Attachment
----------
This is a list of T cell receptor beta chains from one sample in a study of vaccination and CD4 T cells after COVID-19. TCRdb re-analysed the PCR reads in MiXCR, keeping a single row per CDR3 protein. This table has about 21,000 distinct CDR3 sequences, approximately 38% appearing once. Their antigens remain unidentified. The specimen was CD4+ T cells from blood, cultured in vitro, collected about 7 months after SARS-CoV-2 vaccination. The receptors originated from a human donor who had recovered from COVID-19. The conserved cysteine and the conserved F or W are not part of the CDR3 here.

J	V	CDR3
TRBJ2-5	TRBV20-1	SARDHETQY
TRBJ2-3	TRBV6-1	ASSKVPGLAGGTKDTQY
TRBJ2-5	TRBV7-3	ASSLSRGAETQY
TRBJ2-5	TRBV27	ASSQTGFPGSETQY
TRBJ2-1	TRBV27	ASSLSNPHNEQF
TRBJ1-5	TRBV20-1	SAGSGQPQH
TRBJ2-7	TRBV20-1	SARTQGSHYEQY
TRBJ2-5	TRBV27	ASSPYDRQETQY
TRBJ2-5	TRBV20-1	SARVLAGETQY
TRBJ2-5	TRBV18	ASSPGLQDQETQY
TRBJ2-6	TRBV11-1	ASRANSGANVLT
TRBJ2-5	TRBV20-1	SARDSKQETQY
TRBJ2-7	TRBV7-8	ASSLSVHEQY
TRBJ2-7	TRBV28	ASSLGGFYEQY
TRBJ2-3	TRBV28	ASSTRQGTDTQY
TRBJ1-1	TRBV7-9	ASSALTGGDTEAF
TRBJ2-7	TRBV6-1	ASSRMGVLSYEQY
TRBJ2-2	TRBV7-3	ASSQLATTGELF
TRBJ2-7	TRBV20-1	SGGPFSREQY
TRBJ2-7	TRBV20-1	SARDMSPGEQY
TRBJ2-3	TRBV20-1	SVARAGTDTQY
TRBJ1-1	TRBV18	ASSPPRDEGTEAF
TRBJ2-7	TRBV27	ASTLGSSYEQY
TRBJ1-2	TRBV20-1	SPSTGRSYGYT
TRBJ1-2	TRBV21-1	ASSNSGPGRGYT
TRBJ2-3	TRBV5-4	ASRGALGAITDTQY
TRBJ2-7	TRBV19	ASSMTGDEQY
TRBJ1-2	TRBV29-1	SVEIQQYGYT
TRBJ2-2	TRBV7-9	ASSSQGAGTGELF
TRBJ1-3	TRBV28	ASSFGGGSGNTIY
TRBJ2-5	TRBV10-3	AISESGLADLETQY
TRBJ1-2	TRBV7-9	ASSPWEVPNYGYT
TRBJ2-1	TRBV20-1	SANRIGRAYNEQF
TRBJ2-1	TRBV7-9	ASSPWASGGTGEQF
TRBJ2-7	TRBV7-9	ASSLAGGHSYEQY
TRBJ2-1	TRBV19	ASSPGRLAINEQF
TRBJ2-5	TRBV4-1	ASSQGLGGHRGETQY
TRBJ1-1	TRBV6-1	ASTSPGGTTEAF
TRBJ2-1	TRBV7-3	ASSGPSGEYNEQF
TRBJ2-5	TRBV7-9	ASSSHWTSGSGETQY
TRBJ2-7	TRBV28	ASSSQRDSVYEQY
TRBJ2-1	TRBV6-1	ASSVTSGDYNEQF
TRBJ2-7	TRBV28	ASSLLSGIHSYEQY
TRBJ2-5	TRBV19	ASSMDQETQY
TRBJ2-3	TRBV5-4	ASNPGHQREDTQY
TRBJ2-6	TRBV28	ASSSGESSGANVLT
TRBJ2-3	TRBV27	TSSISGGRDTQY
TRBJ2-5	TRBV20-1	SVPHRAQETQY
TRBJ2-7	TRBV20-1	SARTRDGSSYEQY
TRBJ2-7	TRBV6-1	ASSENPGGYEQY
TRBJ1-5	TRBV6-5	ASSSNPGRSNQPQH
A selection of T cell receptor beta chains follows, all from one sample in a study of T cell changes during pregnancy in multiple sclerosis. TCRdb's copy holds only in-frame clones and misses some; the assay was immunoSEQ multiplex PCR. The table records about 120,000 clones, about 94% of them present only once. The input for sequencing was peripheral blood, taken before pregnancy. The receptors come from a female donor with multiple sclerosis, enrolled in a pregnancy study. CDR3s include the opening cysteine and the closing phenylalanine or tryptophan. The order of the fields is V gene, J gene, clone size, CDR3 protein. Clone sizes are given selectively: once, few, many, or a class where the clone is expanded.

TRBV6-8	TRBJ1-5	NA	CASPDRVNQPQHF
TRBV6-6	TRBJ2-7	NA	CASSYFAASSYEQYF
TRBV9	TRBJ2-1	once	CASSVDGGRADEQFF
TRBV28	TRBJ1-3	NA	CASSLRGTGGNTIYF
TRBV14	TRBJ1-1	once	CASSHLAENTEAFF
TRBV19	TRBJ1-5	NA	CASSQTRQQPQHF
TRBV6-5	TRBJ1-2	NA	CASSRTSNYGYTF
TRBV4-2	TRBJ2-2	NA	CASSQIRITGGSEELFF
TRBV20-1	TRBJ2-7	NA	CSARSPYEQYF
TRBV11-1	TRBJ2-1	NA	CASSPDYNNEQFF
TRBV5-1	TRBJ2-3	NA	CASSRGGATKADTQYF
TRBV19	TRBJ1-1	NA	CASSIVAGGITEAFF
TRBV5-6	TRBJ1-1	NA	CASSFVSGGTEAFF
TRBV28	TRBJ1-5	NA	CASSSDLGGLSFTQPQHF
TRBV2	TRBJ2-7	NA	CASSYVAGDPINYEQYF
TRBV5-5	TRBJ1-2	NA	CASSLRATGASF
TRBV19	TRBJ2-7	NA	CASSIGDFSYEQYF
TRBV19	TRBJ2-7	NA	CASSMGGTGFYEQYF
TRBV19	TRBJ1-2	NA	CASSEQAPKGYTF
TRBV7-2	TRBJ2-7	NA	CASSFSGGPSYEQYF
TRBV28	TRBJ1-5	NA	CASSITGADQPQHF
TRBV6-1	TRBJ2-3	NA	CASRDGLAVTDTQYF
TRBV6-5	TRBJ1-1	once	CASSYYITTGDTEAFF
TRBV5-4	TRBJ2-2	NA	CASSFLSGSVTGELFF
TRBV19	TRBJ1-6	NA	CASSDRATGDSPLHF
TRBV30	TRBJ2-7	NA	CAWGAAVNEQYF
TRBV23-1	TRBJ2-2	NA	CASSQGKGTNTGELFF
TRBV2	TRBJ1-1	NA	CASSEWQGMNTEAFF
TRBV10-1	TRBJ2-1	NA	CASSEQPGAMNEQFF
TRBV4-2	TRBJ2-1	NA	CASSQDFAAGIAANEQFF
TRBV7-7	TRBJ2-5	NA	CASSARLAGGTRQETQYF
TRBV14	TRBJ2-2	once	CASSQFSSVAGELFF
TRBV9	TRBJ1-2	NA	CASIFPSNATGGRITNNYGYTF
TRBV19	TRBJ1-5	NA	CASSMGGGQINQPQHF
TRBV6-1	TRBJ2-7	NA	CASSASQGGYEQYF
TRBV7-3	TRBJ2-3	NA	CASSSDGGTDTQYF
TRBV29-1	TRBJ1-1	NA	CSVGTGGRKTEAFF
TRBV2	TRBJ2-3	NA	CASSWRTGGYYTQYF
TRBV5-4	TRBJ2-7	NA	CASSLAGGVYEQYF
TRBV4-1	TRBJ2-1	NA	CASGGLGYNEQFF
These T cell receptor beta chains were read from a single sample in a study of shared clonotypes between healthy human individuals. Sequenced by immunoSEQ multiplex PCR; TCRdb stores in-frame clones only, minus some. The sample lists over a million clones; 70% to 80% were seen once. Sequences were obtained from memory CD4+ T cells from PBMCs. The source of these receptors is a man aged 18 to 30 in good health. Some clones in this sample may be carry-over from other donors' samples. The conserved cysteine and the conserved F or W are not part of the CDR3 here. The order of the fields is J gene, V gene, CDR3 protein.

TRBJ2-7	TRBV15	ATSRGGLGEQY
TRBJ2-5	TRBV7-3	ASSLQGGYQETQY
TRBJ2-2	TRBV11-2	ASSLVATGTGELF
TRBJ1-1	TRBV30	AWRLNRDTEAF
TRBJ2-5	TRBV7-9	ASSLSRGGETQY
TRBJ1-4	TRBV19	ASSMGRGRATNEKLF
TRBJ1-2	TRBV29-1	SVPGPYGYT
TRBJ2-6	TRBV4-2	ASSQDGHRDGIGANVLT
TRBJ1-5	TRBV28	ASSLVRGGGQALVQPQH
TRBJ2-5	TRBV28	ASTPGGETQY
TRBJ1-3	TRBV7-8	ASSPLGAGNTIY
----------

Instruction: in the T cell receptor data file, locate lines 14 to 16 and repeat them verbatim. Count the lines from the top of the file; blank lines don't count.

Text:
TRBJ2-5	TRBV20-1	SARDSKQETQY
TRBJ2-7	TRBV7-8	ASSLSVHEQY
TRBJ2-7	TRBV28	ASSLGGFYEQY